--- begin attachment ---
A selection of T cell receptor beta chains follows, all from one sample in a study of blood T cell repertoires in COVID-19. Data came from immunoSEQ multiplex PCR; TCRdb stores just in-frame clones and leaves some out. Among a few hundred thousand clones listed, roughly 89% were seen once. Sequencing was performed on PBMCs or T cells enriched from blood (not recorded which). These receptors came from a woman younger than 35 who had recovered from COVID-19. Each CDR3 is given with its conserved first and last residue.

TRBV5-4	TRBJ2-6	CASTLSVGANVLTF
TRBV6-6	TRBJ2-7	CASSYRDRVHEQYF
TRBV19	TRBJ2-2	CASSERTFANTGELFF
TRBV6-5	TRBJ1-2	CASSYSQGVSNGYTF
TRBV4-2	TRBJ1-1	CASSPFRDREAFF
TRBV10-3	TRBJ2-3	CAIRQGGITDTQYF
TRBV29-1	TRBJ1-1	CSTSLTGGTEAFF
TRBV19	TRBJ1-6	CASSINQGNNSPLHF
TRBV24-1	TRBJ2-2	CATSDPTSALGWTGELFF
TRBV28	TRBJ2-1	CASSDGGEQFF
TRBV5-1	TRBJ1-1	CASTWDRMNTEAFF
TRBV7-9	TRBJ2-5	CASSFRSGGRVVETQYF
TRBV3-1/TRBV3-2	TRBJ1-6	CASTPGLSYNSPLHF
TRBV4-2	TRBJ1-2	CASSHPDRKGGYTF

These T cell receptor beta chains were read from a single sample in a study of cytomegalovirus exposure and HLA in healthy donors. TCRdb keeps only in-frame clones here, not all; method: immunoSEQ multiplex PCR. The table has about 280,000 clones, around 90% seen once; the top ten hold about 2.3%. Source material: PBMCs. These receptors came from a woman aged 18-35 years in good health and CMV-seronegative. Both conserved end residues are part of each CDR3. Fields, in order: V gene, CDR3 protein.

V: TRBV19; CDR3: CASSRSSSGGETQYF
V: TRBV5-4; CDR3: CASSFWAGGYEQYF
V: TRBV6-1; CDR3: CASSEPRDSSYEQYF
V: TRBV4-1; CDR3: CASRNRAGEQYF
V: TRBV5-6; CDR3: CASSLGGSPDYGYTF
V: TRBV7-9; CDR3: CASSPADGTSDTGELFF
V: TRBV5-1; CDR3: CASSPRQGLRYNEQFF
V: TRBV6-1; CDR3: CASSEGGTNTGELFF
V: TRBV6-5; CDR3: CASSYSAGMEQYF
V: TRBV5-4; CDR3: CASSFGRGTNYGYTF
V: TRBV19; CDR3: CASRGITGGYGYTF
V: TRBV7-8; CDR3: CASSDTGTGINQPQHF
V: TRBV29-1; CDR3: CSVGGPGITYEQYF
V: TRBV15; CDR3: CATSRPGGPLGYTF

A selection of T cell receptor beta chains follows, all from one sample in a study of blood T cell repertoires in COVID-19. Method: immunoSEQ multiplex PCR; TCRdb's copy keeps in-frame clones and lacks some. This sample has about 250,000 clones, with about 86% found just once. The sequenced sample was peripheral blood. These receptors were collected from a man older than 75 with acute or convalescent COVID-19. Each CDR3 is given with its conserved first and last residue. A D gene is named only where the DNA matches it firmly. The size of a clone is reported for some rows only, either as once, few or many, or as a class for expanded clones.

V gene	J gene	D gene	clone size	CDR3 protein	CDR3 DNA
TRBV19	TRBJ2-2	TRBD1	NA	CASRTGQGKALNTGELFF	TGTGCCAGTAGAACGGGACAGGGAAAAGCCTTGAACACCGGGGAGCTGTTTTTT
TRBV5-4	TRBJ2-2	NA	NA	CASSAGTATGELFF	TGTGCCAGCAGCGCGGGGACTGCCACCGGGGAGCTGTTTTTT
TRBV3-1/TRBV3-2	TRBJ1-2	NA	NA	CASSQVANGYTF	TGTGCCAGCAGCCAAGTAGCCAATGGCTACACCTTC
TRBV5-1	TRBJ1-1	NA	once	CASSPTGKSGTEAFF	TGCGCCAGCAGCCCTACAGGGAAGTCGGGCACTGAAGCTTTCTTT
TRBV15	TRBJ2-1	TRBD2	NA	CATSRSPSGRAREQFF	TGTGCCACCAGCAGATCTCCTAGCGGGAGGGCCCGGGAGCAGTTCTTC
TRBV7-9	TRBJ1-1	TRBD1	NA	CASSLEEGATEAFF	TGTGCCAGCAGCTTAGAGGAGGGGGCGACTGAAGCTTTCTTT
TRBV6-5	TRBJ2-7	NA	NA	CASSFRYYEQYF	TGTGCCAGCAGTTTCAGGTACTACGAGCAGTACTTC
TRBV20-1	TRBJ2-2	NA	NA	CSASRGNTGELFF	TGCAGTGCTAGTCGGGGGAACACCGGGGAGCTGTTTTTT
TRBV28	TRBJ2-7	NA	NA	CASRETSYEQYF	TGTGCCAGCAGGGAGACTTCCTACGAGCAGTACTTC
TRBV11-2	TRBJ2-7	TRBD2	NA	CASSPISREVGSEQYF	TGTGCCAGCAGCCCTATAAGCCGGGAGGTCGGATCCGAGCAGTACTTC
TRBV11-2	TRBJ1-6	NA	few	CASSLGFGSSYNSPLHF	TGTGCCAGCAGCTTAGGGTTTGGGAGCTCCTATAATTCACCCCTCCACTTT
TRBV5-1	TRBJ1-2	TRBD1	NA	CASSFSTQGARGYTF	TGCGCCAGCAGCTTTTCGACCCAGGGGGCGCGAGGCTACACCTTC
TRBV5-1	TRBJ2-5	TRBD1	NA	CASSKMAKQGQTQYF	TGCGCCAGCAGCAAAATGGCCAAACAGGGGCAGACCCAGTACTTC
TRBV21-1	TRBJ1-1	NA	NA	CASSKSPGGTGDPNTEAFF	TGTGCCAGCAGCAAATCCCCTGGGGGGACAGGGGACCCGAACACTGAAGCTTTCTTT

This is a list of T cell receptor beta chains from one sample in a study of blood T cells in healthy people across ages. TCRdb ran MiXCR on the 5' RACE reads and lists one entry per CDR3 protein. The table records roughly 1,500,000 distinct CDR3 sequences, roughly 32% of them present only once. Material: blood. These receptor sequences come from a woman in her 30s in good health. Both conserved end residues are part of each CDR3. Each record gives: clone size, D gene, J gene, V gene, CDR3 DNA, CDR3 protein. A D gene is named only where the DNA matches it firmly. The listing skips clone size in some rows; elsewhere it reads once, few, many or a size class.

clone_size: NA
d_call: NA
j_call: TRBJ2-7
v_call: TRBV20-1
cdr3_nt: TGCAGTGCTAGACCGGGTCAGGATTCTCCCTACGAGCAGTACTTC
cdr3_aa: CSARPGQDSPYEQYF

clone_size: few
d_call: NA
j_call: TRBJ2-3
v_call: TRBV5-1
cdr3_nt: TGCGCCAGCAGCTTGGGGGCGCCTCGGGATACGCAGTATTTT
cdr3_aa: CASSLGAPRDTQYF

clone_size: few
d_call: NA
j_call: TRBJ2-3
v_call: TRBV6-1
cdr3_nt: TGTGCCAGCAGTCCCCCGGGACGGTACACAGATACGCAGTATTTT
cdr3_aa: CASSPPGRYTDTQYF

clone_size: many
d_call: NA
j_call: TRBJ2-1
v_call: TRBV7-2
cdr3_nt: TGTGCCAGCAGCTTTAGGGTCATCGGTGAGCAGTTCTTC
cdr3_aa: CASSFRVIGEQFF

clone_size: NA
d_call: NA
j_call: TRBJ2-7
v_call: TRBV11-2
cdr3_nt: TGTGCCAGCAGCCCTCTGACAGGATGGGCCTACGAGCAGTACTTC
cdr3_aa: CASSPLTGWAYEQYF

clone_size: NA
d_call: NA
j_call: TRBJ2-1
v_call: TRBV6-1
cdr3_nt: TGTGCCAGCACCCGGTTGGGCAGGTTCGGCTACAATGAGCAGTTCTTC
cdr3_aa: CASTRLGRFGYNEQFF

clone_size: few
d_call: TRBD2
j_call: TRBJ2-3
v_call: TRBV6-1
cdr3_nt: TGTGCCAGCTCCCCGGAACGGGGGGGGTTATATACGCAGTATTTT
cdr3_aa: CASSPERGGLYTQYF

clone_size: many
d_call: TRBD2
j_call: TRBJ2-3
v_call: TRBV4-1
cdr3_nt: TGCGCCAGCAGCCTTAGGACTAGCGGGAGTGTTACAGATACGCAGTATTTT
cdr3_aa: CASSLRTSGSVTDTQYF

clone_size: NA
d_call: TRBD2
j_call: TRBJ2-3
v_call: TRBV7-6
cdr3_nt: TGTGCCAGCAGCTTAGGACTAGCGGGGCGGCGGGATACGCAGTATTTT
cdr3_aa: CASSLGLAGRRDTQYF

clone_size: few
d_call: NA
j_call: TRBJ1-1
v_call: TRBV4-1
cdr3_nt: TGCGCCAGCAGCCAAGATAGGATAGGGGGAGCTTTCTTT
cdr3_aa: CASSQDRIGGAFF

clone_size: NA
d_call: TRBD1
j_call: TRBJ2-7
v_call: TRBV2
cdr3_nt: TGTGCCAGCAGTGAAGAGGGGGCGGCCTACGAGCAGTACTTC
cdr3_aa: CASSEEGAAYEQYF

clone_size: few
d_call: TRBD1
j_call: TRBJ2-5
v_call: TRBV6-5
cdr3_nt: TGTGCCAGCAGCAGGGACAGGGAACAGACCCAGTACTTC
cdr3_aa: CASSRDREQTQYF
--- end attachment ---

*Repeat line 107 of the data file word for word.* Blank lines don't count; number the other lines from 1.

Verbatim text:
cdr3_aa: CASSQDRIGGAFF